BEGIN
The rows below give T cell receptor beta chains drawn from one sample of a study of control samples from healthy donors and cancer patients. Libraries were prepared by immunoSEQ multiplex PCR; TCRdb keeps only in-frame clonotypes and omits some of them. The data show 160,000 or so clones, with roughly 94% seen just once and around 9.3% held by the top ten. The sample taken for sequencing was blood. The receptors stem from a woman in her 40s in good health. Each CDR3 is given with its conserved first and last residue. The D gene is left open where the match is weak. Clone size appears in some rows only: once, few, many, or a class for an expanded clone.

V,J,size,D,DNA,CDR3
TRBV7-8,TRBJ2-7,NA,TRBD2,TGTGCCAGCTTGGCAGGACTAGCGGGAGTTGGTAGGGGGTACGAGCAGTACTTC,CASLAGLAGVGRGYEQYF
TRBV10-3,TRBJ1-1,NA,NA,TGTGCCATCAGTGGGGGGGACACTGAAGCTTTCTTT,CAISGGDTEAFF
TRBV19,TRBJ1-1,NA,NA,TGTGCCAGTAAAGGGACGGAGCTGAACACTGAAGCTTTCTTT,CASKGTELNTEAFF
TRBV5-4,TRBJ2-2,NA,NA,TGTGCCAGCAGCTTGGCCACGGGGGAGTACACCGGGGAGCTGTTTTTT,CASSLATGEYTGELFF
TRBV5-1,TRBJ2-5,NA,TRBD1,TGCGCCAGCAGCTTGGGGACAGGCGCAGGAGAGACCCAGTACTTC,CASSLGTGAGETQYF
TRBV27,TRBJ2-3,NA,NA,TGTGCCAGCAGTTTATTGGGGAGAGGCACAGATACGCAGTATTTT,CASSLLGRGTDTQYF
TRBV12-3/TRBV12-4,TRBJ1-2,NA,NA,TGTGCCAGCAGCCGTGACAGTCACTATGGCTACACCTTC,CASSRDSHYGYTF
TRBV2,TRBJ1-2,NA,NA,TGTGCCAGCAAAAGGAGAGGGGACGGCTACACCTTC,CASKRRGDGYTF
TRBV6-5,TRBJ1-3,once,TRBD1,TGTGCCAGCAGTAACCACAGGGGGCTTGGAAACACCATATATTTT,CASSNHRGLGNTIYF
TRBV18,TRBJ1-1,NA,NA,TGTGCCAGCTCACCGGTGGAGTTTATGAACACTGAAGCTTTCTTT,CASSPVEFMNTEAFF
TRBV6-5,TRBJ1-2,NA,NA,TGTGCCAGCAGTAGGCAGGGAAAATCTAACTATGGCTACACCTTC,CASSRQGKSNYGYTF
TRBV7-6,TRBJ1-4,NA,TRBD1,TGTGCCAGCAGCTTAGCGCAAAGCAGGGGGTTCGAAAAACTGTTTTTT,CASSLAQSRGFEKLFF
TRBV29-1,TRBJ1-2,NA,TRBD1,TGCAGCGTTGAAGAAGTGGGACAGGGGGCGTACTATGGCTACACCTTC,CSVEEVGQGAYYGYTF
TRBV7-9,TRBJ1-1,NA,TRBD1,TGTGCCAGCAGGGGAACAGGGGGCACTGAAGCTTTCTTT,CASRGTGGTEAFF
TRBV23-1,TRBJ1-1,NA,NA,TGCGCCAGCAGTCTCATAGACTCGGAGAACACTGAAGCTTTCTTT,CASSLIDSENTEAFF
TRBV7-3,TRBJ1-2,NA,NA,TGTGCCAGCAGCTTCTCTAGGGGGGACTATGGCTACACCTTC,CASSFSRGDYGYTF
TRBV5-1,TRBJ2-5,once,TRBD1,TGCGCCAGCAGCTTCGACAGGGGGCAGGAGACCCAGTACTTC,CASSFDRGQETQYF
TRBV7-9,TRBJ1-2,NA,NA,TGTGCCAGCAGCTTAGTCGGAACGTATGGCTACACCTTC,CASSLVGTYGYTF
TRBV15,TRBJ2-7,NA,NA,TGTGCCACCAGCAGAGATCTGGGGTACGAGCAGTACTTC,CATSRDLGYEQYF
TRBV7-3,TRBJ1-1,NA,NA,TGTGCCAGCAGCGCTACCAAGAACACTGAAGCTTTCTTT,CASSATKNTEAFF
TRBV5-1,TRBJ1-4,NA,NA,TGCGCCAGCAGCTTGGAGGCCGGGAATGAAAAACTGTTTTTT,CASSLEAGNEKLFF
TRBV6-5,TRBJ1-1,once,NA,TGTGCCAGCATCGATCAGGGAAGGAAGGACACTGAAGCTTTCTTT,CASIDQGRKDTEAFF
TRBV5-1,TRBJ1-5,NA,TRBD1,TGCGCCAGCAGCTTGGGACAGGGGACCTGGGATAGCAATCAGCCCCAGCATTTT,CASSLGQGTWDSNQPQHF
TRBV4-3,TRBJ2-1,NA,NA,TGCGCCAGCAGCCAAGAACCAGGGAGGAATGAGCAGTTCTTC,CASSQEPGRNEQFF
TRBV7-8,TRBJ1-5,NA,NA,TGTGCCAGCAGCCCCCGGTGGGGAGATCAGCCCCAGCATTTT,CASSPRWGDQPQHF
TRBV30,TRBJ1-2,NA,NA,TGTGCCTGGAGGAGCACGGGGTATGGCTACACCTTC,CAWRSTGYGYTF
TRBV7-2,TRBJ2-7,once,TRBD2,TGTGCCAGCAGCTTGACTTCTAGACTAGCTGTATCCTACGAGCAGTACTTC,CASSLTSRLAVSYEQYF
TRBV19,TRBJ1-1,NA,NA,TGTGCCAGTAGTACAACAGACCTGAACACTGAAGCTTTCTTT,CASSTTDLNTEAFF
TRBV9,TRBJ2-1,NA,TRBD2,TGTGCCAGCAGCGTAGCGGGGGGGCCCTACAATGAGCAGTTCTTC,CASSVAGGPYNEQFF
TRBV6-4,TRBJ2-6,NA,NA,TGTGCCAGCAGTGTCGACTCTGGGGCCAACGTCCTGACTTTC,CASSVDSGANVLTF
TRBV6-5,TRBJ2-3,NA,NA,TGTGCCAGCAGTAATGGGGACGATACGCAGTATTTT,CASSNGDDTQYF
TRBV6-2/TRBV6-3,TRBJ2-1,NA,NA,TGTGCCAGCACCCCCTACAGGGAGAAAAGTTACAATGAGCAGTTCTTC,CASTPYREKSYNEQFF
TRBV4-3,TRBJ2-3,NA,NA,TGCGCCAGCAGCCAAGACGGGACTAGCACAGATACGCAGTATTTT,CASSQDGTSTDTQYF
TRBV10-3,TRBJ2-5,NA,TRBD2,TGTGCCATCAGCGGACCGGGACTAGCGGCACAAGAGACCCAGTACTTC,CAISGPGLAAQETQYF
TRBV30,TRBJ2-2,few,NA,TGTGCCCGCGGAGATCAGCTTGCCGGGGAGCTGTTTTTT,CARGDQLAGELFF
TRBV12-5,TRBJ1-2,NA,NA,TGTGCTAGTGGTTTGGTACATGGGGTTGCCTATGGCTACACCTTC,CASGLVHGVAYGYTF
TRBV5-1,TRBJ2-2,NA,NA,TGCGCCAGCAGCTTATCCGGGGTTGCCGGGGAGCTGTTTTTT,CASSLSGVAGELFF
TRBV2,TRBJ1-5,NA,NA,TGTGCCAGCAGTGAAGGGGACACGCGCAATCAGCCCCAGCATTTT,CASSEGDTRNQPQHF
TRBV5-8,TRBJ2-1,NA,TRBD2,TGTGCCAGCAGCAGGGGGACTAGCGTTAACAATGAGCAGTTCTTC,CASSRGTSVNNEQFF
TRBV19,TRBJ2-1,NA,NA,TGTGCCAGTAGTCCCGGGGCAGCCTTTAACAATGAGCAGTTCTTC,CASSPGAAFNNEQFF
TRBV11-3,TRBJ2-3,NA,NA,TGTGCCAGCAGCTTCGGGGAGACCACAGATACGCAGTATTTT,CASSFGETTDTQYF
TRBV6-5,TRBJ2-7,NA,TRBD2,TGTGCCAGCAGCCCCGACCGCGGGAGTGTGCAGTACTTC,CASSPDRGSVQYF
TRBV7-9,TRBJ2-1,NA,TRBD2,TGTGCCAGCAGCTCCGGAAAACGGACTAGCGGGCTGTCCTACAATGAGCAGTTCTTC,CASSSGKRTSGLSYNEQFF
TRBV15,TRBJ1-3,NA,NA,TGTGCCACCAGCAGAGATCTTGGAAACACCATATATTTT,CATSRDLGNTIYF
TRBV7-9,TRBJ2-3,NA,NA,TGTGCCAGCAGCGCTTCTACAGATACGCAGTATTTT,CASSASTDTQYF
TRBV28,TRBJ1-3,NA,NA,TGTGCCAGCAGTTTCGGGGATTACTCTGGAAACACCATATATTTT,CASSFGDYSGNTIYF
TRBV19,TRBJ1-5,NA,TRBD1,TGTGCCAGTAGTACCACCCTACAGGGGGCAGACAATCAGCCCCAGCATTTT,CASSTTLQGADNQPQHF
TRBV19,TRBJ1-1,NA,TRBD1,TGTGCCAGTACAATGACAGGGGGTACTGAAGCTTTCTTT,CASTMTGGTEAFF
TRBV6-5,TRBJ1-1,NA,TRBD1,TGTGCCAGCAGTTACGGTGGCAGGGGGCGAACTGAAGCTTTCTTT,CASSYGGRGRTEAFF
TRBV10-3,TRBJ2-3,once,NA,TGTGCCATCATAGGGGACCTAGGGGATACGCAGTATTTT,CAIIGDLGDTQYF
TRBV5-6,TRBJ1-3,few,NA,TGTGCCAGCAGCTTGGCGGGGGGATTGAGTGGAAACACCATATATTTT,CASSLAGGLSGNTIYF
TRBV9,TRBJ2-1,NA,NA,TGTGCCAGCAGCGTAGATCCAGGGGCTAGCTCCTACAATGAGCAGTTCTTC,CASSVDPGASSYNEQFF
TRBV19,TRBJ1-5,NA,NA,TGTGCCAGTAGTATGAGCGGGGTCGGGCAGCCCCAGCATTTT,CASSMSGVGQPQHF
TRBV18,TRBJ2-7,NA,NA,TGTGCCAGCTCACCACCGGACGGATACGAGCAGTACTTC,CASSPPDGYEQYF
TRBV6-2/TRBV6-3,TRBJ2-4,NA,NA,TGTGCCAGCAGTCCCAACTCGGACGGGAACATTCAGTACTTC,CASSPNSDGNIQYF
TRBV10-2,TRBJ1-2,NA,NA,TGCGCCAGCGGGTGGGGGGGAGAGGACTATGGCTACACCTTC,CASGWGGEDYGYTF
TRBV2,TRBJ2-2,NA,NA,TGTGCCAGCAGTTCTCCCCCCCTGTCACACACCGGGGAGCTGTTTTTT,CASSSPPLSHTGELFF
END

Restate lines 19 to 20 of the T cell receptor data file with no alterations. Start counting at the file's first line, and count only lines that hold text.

TRBV5-1,TRBJ2-5,once,TRBD1,TGCGCCAGCAGCTTCGACAGGGGGCAGGAGACCCAGTACTTC,CASSFDRGQETQYF
TRBV7-9,TRBJ1-2,NA,NA,TGTGCCAGCAGCTTAGTCGGAACGTATGGCTACACCTTC,CASSLVGTYGYTF